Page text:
Drugs, cash and the CIA: international money launderer Bruce Aitken worked for the world’s shadiest characters, revealed in his book Mr Clean
- From smuggling US dollars into Saigon during the Vietnam war to later missions around Asia with his customised golf bag, Bruce Aitken revelled in his job
- US president Reagan’s War on Drugs in the 1980s closed down the foreign exchange firm he worked for that was cosy with the CIA
Mr. Clean: Cash, Drugs and the CIA, by Bruce Aitken. Published by One Hour Asia Media
Ah, the good old days! Unless they’ve been unlucky enough to live in some sort of hellhole, old hands of just about anywhere will reliably turn wistful about how things ain’t what they used to be.
In Bruce Aitken’s case, Hasbrouck Heights, New Jersey (Smalltown, USA), is a lost childhood paradise built on the essential quality of loyalty. Hong Kong, meanwhile, he adores from his introductory view of the harbour in 1969.
We’re back beyond an event horizon where safari suits weren’t naff, Central’s colonial architecture was only a mildly endangered species and a cricket pitch abutted the Legco building. Hong Kong will soon give Aitken his biggest career break: as an international money launderer.
Early in his updated autobiographical memoir, first published in 2017, Aitken, 76, now a Hong Kong Christian-radio host of several years’ standing, reveals part of his hand. In his 20s, living in Florida, unemployed and with his savings dwindling, he joins American Express as a military banker servicing US bases in Vietnam – having protested against the war just the previous week. In country, Aitken discovers the intricacies of the black market and his talent for smuggling US dollars into Saigon.
He does business with Deak, the superficially reputable foreign exchange firm and behind-the-scenes currency conduit for a clientele that prominently features the CIA – which had helped to establish the company in 1947. And when, a few years later, he enlists with Deak in Hong Kong, Aitken’s career literally takes off.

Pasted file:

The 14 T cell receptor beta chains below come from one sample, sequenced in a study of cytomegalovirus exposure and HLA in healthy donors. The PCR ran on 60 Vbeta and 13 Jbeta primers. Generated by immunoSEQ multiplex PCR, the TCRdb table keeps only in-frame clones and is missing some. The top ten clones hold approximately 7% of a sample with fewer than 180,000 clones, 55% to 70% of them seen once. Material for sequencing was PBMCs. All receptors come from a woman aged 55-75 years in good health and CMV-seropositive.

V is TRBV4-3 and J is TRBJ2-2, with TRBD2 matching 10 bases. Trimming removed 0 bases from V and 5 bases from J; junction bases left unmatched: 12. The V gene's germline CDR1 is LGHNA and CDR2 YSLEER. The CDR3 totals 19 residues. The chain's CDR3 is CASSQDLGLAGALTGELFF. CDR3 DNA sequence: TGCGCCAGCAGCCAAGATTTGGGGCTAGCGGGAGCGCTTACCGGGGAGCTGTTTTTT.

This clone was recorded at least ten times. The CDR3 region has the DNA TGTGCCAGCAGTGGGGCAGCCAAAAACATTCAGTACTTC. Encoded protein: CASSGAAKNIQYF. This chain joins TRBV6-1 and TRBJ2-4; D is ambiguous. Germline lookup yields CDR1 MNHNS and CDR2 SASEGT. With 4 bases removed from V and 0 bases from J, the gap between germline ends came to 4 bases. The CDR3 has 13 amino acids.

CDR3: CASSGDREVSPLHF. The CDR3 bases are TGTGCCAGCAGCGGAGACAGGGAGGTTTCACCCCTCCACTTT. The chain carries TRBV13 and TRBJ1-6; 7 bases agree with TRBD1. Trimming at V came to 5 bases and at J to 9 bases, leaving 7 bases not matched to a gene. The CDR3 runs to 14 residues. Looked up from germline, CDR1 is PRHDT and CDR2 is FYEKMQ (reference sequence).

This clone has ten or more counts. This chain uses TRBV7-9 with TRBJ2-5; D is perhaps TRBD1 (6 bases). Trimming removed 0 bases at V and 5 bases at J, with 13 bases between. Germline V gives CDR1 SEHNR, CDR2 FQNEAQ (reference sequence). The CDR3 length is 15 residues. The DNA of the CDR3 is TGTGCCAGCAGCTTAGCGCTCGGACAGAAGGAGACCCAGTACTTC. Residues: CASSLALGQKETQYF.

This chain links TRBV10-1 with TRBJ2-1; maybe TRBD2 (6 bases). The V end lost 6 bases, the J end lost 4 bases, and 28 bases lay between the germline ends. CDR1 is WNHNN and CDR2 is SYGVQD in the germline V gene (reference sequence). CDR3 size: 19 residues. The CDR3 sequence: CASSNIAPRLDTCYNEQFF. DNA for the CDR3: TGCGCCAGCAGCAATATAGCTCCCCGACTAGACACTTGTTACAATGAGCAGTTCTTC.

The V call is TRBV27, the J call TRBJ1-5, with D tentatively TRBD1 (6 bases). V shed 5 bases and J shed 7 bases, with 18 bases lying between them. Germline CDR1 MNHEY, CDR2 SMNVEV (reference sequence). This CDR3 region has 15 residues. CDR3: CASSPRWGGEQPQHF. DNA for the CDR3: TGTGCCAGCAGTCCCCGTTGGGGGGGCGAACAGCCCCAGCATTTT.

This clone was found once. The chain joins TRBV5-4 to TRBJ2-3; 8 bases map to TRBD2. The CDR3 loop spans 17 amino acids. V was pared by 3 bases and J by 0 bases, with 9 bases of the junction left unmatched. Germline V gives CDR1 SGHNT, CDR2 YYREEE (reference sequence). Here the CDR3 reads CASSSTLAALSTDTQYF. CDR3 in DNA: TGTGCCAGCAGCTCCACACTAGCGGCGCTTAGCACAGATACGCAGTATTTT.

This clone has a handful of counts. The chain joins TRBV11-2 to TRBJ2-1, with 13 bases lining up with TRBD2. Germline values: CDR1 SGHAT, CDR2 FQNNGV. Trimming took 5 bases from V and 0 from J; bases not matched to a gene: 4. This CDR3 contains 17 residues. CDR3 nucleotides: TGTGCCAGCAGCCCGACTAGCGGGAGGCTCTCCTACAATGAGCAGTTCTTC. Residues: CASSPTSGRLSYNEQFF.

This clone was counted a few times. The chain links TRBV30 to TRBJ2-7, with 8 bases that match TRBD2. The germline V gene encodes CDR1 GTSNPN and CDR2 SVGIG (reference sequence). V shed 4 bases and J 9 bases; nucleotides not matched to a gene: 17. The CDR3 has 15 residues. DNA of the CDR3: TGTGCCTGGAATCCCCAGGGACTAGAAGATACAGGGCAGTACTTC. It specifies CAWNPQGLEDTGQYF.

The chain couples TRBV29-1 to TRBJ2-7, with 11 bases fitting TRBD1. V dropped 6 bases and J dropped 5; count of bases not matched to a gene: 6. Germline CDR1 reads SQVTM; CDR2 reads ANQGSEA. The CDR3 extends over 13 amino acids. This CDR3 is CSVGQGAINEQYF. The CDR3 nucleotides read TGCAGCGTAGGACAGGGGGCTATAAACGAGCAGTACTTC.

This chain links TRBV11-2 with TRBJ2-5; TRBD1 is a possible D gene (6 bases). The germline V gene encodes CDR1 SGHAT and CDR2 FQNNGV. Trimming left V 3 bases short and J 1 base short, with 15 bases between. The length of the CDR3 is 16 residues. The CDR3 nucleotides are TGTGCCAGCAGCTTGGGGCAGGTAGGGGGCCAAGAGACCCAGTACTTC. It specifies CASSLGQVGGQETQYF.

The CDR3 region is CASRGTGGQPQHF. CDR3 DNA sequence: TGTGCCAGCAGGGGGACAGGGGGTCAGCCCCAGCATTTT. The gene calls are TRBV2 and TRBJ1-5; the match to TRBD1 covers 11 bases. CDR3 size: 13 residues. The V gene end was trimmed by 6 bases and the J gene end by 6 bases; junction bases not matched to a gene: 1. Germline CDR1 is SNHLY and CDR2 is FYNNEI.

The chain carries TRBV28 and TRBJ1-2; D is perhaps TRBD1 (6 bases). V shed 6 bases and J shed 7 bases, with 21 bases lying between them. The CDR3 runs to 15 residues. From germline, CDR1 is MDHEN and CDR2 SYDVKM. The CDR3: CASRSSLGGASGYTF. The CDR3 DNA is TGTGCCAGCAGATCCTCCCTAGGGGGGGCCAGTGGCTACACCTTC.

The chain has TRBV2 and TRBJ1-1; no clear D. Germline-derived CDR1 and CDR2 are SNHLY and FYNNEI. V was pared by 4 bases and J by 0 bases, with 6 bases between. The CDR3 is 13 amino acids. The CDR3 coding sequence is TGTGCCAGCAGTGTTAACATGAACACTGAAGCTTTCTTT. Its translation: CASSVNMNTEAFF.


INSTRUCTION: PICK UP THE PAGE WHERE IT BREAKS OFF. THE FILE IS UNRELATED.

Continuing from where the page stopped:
A surge of anecdotes follows, in which Aitken, starring in a real-life – but unfortunately poorly edited – thriller of first-class travel, swanky hotels and attentive girls (and “a reasonably understanding Chinese wife”), flies around Asia and Australia surreptitiously delivering and collecting untold millions in various currencies, particularly US dollars.
Stories of lucky breaks, near misses and endless money-“cleaning” missions emerge from Tokyo, Jakarta, Guam, Sydney, Saigon, Manila, Bangkok, Melbourne and more, with Aitken apparently addicted to the exhilaration of living permanently on the edge of exposure, or worse. His co-star in many of his capers is Old Faithful: a golf bag customised to carry concealed wads of cash. These were comparatively innocent times, particularly when it came to airport luggage scanners.
“Deak & Company,” he writes proudly, “was the Rolls-Royce of money-laundering, the best in the business.” Colour-coded telephones, corrupt government ministers and murders committed by brainwashed perpetrators: the novels of Len Deighton come to mind. Aitken’s is a story of a high life, of sorts – one that leaves a peculiarly sour taste.
Ultimately, his was a tawdry world, one he knew couldn’t last. It began to collapse with the Reagan administration’s expanded “war on drugs”, in which the CIA, desperate to erase its links with organised crime, would turn on Aitken and his deeply admired mentors (as well as friends, including the notorious smuggler Howard Marks). The surprise is that Aitken was so surprised, having expected everyone to play by his own loyalty-and-honour-among-thieves-style rules.
From here, the location of the reader’s sympathies will determine whether Aitken is seen as a victim of politics and a vicious US judicial system, or a dreamy (but never unscrupulous) fool too caught up in his own fantasies to read the room.
“I broke the law,” he writes. “I had spent my life blatantly violating currency regulations.” Such strictures, he believed, were ludicrous: what was wrong with laundering money, evading tax laws and sticking it to The Man? Aitken seems never to have heard of the social contract and doesn’t understand that one cannot pick and choose which laws, however asinine, to obey.
Nor does he bother to peek out from his cosy bubble of personal, plausible deniability to take any bearings. He revisits his decades of “moving millions of dollars for some of the world’s most notorious and shady characters – including the CIA, government officials, financiers and well-known drug lords”, without considering any related industries he might have been unwittingly supporting. How about child prostitution? People trafficking? The trade in endangered animal species? Terrorism?
A charitable verdict might describe Aitken as essentially naive. (Other assessments are available.) But today, he’s out to change the world by doing the Lord’s work. Hallelujah.